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Bone histology in a fossil elephant (Elephas maximus) from Pulau Bangka, Indonesia

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journal contribution
posted on 07.07.2022, 05:20 authored by Pauline Basilia, Justyna J. Miszkiewicz, Korakot Nganvongpanit, Jahdi Zaim, Yan Rizal, Aswan, Mika R. Puspaningrum, Agus Trihascaryo, Gilbert J. Price, Alexandra A.E. van der Geer, Julien Louys

Analyses of Pleistocene fossil proboscideans have long been used as indirect evidence for climactic and environmental shifts in the Sunda shelf of Southeast Asia. Reconstructing the biological effects of rainforest expansion at the Last Glacial Maximum on elephants can be enhanced by a better understanding of fossil proboscidean palaeobiology. We studied fragmented post-cranial fossil remains of an Asian elephant (Elephas maximus) from Pulau Bangka, an island to the east of Sumatra, hypothesised to be within the Late Pleistocene Sundaland savannah corridor. Bone histology of the humerus, rib, and vertebrae from the Bangka fossil were examined and compared with modern conspecifics to reconstruct remodelling. We measured secondary osteon population density, osteon area, diameter, and infill ratios in Haversian bone. Intra-skeletally, we found that the histology of the largely weight-bearing humerus indicated slower remodelling than that of the ribs and vertebrae, which are less biomechanically constrained. Inter-skeletally, the fossil rib histology showed relatively smaller osteons and Haversian canals when compared to the modern samples. Differences in lifestyles, including range-expansion, may have influenced micro-morphometric differences in elephant rib histology. Our results contribute indirect evidence of the effects of climactic variability in the Sunda palaeoenvironment on Pleistocene fauna.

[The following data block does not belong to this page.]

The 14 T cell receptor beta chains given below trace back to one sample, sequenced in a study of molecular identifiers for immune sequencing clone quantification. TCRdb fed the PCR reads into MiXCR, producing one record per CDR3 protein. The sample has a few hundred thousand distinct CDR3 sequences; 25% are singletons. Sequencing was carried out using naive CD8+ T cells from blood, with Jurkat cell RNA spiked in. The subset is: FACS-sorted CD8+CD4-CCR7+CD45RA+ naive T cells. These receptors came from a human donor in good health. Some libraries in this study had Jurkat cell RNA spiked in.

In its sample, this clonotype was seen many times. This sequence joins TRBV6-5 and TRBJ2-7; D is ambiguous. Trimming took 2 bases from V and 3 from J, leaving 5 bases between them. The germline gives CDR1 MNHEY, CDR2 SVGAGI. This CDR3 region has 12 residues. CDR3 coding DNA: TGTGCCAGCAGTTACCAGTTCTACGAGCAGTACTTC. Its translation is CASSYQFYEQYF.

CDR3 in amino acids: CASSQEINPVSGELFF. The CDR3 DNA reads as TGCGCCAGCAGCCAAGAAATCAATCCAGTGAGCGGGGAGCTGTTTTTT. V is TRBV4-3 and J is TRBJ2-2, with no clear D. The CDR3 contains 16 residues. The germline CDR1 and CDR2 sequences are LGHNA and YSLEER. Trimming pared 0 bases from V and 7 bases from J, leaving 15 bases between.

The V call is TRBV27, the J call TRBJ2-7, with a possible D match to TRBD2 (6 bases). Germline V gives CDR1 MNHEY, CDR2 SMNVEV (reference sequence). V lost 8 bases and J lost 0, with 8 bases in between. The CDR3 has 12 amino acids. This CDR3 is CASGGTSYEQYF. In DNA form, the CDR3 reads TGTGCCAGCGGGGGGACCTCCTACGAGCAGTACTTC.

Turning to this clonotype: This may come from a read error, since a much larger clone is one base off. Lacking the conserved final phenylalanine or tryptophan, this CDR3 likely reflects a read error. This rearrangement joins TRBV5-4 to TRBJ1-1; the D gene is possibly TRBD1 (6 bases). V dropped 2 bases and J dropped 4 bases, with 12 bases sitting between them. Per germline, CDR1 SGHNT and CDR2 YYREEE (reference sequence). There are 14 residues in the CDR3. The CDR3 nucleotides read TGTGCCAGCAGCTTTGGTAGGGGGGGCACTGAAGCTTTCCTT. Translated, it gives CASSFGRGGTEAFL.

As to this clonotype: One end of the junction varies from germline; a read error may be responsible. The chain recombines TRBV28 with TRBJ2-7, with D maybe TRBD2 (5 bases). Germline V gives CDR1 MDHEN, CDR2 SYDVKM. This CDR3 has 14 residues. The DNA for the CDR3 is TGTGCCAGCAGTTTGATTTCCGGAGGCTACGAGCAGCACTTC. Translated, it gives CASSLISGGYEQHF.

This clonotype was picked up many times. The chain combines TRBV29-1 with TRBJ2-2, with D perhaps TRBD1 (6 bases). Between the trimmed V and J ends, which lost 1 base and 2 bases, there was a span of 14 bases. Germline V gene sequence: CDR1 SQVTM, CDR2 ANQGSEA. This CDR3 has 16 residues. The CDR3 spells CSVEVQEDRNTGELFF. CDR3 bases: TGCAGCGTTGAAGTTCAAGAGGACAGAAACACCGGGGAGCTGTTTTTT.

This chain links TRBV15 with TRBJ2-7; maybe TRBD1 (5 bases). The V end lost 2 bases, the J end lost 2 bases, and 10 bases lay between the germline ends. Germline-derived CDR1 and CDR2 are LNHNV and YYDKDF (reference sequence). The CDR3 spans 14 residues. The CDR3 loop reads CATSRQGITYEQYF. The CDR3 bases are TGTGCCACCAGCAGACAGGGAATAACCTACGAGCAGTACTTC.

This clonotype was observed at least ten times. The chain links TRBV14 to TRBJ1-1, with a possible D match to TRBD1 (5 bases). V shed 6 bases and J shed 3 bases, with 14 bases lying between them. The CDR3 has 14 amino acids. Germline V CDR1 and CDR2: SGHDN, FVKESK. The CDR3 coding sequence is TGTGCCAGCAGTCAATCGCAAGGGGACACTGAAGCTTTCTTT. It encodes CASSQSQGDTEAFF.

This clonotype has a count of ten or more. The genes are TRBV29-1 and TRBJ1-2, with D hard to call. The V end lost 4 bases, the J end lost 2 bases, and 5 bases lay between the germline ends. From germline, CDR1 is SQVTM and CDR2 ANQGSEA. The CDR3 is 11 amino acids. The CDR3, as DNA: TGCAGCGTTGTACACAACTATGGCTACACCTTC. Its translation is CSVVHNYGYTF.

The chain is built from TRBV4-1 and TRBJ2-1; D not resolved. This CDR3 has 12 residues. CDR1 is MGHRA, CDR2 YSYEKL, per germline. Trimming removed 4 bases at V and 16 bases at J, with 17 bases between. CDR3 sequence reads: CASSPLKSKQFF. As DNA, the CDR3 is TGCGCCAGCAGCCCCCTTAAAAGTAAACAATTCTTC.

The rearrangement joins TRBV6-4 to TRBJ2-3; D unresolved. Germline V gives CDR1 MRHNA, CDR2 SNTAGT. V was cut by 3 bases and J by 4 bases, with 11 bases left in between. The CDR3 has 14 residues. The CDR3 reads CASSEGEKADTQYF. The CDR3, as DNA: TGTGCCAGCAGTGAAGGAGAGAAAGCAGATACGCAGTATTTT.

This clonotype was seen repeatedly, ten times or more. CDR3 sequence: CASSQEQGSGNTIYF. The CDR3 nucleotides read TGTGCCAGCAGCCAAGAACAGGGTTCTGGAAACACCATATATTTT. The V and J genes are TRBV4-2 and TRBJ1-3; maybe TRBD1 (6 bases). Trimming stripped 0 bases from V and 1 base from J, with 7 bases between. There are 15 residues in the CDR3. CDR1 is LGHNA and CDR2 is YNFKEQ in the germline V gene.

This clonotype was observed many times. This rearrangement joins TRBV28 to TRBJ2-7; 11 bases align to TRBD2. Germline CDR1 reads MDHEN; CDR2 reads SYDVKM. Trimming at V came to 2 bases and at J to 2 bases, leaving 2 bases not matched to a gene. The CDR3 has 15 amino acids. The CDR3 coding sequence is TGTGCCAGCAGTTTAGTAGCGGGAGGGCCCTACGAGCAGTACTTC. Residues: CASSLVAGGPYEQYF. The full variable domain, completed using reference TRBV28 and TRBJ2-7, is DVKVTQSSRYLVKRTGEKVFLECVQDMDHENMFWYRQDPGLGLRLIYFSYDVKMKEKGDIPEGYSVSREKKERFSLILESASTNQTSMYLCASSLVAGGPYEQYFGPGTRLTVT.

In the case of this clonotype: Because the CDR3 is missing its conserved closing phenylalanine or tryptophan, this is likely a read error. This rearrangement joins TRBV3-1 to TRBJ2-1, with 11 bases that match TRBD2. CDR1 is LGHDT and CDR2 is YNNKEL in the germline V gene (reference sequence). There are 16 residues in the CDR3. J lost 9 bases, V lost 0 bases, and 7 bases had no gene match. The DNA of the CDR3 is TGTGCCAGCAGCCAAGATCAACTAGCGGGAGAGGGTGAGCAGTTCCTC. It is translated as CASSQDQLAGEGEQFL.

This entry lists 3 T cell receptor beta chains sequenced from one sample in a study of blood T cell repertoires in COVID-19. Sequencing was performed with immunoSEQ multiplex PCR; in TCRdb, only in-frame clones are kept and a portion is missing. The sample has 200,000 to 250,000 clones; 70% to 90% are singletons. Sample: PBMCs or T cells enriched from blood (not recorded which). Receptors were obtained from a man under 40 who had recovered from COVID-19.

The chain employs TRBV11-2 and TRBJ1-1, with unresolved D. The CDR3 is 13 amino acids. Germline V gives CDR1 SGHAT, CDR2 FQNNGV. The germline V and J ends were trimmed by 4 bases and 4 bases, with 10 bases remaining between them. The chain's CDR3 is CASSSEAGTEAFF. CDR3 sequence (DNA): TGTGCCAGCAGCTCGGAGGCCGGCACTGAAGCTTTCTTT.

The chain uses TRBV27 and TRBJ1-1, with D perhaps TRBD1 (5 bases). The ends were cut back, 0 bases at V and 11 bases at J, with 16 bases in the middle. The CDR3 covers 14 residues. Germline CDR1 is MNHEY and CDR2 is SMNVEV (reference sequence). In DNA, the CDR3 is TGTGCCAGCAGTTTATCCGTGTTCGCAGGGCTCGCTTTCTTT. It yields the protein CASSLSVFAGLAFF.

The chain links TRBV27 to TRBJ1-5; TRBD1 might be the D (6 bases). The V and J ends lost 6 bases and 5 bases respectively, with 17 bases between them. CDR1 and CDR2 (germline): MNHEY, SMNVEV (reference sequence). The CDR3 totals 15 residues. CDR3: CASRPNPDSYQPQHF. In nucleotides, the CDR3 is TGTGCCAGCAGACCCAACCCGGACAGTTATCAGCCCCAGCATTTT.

Research and fieldwork were supported by an Australian Research Council Future Fellowship to JL (FT160100450). Laboratory facilities at the Australian National University (ANU) are funded by the Australian Research Council to JM (DE190100068) and the ANU College of Arts and Social Sciences. PB is funded through the Griffith University International Postgraduate Research Scholarship.